Note: Louisiana lawmakers will decide what to do with a substantial excess of cash on hand in the state during the next legislative session in March. Prior to the meeting, The Reveille devotes a series of articles dedicated to LSU’s infrastructure. This is the sixth story in the current series.
When Chloe McGukin returned to her dorm after the Christmas break, she found black stains all over the walls, furniture and lampshades that needed replacing.
The freshman mass communications student lives in Beauregard Hall, one of five dormitories at the Pentagon Community, built in 1923.
She was filling out a work order on Saturday and on Sunday maintenance came into her room, said they found nothing and left. She stayed with a friend for three nights until Residential Life addressed the issue. Maintenance came back Tuesday and fixed the problem.
Hot water outages, peeling paint, spotty Wi-Fi, and insect problems are some of the problems Pentagon residents have described.
“There will be bugs on the bathroom ceiling. It’s super, super gross,” said film and television newcomer Mary Dum, who lives in LeJeune Hall.
Dum said she spotted cracks along the bathroom window frames that allowed insects to crawl inside. At the beginning of the Fall 2021 semester, residents would sometimes spray the bathroom ceiling bugs with Raid, causing them to fall all over the floor, sink, and toilet.
Dum said their air-conditioned window unit gives off a terrible smell. When her friends began investigating the strange smell in their dorm, she pulled out the air conditioning filters, which Dum was sure had rarely, if ever, been cleaned.
“It was covered in dust and coarseness,” Dum said. “Even after a week everything was dusty again and the smell didn’t go away.”
She’s been desperately trying to cover the smell with air fresheners, but the smell overpowers the store-bought scent. Even when Dum leaves her dormitory, Dum feels that the smell lingers on her.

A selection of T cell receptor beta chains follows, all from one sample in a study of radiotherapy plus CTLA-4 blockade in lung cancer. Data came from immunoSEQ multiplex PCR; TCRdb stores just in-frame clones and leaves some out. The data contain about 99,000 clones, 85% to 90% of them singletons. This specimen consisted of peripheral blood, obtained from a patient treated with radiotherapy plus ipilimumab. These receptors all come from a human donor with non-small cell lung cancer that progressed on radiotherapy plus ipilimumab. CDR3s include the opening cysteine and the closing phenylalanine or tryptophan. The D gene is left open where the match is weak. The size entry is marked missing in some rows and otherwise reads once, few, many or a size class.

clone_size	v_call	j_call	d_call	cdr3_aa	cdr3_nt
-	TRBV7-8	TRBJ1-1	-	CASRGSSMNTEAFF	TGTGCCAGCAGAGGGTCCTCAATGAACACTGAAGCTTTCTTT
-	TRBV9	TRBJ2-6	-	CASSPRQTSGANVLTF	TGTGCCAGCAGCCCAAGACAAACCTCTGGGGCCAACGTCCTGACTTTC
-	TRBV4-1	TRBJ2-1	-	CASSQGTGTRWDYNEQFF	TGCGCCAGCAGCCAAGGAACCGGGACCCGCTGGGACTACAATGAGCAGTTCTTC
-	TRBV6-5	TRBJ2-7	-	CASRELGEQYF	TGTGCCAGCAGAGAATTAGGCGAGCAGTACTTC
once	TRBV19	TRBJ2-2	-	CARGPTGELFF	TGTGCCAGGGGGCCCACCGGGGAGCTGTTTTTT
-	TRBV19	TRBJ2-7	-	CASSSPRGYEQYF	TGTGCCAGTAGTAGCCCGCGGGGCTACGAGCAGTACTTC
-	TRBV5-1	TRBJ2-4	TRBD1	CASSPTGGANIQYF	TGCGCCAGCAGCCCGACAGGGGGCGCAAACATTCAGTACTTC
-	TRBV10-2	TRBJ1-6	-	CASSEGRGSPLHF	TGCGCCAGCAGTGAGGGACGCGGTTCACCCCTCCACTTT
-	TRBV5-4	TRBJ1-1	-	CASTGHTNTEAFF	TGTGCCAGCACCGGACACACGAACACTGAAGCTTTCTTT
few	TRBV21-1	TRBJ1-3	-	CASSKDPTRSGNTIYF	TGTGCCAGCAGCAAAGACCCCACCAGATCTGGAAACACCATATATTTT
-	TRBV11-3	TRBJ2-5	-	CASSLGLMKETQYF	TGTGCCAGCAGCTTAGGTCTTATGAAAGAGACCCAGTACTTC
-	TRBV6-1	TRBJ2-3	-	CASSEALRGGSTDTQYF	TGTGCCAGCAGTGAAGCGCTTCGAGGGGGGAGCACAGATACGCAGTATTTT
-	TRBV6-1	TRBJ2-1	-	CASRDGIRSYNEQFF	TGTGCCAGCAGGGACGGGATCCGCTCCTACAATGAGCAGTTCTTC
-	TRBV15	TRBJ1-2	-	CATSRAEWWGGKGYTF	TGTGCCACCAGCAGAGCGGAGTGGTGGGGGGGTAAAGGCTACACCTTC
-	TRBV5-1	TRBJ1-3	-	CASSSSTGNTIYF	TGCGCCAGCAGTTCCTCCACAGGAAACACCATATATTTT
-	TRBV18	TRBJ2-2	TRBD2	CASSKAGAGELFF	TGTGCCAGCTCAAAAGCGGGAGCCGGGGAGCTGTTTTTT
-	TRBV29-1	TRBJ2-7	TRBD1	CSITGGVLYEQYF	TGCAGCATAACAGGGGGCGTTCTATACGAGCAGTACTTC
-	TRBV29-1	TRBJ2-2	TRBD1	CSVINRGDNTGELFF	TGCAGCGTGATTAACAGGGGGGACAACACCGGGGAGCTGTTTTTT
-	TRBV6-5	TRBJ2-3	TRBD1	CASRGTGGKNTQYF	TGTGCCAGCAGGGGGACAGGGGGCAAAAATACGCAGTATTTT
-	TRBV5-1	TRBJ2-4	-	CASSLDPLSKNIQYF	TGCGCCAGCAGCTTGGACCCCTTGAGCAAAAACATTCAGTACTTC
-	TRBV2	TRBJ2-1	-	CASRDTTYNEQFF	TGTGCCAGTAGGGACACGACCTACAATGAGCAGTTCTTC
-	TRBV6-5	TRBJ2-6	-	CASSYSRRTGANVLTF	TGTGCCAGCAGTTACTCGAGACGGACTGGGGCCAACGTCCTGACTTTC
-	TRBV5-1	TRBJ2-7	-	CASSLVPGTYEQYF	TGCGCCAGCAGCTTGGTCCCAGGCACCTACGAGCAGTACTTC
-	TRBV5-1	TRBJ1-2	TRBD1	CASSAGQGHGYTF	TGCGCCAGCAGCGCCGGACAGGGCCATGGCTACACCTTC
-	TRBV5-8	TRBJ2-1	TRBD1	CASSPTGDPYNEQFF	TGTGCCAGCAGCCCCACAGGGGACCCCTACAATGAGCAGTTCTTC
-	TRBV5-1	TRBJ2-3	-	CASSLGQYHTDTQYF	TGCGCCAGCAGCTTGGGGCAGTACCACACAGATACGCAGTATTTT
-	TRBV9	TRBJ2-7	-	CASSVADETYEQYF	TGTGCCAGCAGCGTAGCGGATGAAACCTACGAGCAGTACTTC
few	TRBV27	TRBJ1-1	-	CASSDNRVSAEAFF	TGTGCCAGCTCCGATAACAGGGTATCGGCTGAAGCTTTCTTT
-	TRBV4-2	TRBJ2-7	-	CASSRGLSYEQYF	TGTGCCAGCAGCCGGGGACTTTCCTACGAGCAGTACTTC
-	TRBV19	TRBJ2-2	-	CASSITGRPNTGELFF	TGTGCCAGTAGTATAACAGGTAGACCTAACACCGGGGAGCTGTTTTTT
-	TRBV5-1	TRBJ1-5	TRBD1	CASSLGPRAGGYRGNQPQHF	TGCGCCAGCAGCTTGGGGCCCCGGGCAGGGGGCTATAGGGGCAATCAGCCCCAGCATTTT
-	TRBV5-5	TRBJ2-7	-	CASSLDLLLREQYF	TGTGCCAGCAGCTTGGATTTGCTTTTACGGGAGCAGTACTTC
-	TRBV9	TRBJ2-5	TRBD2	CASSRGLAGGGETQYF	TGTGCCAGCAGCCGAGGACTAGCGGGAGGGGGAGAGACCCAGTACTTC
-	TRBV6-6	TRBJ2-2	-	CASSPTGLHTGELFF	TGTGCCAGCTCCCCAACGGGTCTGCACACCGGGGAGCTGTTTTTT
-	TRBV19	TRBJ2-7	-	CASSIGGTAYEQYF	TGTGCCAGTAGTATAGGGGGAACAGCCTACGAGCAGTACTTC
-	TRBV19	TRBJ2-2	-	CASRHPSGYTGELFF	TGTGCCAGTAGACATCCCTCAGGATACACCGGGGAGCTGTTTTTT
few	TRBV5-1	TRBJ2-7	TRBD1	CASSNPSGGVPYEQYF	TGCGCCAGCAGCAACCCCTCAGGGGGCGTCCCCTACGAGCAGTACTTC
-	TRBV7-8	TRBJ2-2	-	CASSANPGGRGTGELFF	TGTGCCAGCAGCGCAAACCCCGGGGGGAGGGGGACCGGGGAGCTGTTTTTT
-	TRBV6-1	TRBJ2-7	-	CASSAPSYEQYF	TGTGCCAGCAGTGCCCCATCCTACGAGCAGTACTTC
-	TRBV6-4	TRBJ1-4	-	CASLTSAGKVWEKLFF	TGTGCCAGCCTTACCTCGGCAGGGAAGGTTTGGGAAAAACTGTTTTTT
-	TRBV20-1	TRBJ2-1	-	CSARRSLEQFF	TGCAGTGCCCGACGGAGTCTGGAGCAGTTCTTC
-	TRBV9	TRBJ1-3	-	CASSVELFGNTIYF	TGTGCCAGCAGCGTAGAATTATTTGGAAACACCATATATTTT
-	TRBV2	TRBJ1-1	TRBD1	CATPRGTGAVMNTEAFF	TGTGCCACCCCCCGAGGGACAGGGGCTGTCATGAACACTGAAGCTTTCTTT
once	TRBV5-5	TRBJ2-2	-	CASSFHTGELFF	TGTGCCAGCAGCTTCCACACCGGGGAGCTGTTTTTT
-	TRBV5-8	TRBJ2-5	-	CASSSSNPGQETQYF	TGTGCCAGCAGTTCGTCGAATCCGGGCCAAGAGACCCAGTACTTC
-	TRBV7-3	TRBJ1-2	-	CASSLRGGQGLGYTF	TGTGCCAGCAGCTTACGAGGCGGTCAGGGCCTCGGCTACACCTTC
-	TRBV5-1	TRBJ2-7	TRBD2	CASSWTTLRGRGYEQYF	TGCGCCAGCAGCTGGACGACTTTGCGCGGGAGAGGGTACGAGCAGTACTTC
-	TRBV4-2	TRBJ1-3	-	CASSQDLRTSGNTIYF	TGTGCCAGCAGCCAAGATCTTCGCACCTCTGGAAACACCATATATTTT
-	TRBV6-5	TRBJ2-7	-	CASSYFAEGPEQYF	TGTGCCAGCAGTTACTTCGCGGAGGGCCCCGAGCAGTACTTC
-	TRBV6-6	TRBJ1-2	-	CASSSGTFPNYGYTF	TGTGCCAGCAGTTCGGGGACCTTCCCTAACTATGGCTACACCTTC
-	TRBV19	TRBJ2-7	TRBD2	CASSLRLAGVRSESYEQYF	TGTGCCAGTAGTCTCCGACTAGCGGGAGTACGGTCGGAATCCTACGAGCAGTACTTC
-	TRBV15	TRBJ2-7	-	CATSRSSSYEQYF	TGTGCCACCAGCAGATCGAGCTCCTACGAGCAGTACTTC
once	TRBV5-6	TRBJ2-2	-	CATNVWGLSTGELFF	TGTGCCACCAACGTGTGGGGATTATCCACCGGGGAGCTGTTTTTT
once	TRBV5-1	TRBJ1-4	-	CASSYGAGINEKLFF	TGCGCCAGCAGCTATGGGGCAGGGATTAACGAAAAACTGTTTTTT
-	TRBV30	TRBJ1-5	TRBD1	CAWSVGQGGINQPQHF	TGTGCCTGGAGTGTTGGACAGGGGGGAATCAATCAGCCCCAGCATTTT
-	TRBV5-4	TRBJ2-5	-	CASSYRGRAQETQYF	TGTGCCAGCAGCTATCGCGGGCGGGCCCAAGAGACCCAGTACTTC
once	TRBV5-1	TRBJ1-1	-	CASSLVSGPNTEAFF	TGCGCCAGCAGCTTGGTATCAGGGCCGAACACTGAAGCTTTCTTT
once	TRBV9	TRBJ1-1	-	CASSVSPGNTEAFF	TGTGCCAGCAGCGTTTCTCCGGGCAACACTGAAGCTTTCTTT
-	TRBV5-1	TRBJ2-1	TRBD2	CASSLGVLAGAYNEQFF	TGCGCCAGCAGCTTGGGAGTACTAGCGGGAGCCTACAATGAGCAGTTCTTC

Biology newbie Mikayla Zeigler is dealing with the same stinky problem at LeJeune Hall. Zeigler and her roommate maintain clean habits and are confident that they have identified the source of the problem in the air conditioner.
“The air conditioning stinks,” said Zeigler. “Our room always stinks. I’ve tried Febreeze, but it’s just always musty here.”
Zeigler believes the “black fuzzy stuff” emanating from her air conditioner is causing, or at least worsening, her constant constipation and nausea.
When Zeigler adjusts the room temperature via the air conditioner, the temperature doesn’t change, she said. Their broken ceiling fan didn’t help the problem.
“It’s always hot here,” says Zeigler.
Business junior Peyton Watson is a housing assistant at the Pentagon Community. Watson has residents come to her for a variety of building issues.
The most recent problem Watson faced was maggots in one of her residents’ showers on the second floor of Lejeune Hall.
“In the case of insect problems, it is because the residents have put groceries in the apartment [bathroom] trash can,” said Watson. “I actually had the janitors or the janitor staff come to me to specifically ask the residents not to throw food in the bathroom.”
Watson emphasized the importance of residents having to complete work orders in order to communicate an issue. Without a report, residential life won’t know there’s an issue that needs fixing, she said.
“If something isn’t cleaned properly, we can report it and they will come back and do it,” Watson said.
However, Watson believes the errors could also be the result of a “structural” problem. She has discovered several cracks between her wall and the air conditioner, the similar cracks Dum discovered in her dorm room and shared bathroom.
“There are small gaps around my air conditioner through which you can see outside. The building is really old,” said Watson.
Housing and Residence Executive Director Peter Trentacoste also emphasizes the importance of submitting work orders. However, some work orders may be prioritized over others depending on the severity of the issue.
“Insects are pretty smart,” Trentacoste said, “and on the other hand, we also have to balance the reality of how we’re students living here for the first time, and sometimes we discover that through health and safety inspections, or through mistakes, that it’s itself.” It is a cleanliness issue that needs to be addressed.”
Bed bugs are “unfortunately a fact of life” in the South, Trentacoste said.
Trentacoste is currently working on an analysis to determine whether additional money should go towards refurbishing existing dormitories or building new dormitories.
This analysis is part of the Master Housing Plan and has evolved over the past decade, Trentacoste said. Azalea, Camelia and Nicholson Gateways are all products of the Master Housing Plan to cope with rising enrollment. Trentacoste predicts the construction of a third building next to Azalea and Camelia in the future.
“The goal is to document that it’s constantly adapting to the needs of the students and the needs of LSU in terms of enrollment goals,” Trentacoste said.